The evaluation begins with PA and lateral views of the wrist alongside scaphoid views, taken with the wrist at approximately 30 degrees of extension and 20 degrees of ulnar deviation. The estimates are that up to 25% of scaphoid fractures are not evident on initial plain radiographs. If high clinical suspicion exists, the wrist should undergo immobilization in a splint or cast for 7-14 days and plain radiographs repeated. If early confirmation is needed, bone scans can be done to diagnose occult fractures at 72 hours post-injury.
Persisting clinical suspicion after negative repeat radiographs warrants Magnetic Resonance Imaging (MRI) or Computed Tomography (CT). MRI is the most sensitive means of diagnosis and can also identify any associated ligamentous injury or bone edema/contusions. A recent meta-analysis estimated 97.7% sensitivity and 99.8% specificity for MRI.
Although CT scan has also high sensitivity and specificity, fractures with less than 1 mm displacement can be missed.
There are no particular laboratory tests, but if surgery is to be done, then routine blood work, including full blood count, urea and electrolytes, clotting screen, and group and save are required.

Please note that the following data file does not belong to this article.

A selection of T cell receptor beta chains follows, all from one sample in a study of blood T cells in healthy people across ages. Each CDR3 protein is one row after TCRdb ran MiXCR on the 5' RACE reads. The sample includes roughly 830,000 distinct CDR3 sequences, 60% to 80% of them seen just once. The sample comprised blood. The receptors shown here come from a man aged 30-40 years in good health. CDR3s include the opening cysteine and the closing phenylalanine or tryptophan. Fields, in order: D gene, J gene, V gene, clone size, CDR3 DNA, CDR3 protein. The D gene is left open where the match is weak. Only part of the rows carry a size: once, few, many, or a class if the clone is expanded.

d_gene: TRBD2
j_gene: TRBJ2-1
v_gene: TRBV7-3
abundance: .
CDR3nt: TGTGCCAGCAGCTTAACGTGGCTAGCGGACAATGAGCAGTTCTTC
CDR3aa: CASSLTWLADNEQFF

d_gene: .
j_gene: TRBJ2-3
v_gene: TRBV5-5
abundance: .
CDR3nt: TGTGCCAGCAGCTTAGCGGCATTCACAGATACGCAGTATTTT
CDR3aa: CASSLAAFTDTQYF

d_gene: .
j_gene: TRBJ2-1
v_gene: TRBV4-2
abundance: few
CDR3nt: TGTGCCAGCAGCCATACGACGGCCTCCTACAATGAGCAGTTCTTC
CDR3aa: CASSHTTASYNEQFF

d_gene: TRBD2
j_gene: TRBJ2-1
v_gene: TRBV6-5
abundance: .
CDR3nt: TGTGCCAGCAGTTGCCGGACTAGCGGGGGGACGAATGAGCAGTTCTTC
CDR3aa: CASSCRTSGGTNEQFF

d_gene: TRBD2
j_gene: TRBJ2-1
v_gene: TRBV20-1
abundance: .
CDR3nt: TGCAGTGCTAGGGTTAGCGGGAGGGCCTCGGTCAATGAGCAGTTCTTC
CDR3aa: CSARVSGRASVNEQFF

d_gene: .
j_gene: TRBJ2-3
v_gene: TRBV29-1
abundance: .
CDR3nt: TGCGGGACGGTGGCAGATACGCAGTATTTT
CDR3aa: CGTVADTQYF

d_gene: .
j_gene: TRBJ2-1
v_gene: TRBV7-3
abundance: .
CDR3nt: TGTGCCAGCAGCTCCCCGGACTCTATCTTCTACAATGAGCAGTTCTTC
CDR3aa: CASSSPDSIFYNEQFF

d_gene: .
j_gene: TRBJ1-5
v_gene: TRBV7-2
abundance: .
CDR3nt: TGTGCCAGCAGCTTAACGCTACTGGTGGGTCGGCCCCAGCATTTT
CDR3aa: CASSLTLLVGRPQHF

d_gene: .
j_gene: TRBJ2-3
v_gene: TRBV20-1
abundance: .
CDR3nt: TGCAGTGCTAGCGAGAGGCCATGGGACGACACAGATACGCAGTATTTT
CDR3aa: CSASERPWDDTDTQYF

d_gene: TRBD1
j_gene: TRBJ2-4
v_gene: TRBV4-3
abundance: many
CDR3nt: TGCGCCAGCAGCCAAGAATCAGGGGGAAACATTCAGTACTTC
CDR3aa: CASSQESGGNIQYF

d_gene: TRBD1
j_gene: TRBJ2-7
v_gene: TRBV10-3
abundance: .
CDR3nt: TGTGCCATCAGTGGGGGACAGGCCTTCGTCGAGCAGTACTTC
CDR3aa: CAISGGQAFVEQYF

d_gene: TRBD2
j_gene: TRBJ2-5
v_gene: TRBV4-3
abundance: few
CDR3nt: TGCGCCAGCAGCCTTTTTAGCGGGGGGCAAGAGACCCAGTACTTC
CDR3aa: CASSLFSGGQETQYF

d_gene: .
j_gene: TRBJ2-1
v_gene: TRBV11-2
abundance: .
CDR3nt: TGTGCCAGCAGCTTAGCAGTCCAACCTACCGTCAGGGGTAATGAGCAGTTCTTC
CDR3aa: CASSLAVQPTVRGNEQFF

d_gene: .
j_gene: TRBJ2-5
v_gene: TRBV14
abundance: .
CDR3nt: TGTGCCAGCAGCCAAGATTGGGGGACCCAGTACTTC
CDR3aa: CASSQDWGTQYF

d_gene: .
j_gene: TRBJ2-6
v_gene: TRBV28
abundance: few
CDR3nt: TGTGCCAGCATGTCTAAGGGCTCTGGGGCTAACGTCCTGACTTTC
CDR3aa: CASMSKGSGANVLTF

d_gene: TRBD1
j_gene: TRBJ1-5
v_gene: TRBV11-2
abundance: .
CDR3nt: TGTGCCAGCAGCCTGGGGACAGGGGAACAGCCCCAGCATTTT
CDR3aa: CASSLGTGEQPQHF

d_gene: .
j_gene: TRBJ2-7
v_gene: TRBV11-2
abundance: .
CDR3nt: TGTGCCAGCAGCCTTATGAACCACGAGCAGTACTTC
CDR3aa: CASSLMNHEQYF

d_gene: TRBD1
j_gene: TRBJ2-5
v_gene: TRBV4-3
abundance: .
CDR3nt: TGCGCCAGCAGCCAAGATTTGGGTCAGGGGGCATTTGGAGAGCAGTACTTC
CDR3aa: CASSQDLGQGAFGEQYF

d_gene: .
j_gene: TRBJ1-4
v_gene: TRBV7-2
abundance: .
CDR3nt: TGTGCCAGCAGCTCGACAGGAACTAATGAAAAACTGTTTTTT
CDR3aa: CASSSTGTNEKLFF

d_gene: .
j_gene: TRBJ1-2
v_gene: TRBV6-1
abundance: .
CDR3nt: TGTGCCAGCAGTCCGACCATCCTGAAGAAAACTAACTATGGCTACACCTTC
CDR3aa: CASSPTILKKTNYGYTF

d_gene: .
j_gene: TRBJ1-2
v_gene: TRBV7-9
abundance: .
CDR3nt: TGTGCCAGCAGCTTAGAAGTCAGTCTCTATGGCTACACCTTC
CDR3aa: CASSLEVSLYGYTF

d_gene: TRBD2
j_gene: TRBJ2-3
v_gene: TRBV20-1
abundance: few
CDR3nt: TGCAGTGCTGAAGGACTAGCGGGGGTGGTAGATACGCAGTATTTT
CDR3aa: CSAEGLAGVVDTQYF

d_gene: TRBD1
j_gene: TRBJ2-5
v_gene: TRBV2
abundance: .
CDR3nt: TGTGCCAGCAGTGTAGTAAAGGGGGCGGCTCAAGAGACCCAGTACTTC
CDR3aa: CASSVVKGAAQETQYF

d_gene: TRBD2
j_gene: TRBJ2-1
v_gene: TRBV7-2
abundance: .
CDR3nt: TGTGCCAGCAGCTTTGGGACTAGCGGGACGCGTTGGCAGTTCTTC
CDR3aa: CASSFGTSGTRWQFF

Treatment / Management
Fractures that are non-displaced and within the distal third of the bone can be managed non-operatively with immobilization in a cast. There is active debate as to whether a long or short arm cast is optimal and whether a thumb spica should be included to immobilize the thumb. Still, there is no evidence currently to suggest whether one option is better than the other.
The cast is usually needed for six weeks with repeat radiographs taken at this time to assess for union. The time to union varies depending on the location of the fracture. The distal third would be expected to heal within 6-8 weeks, the middle third within 8-12 weeks, and the proximal third within 12-24 weeks. The relative increase in time to healing while moving from distal to proximal is secondary to the tenuous blood supply and retrograde arterial flow.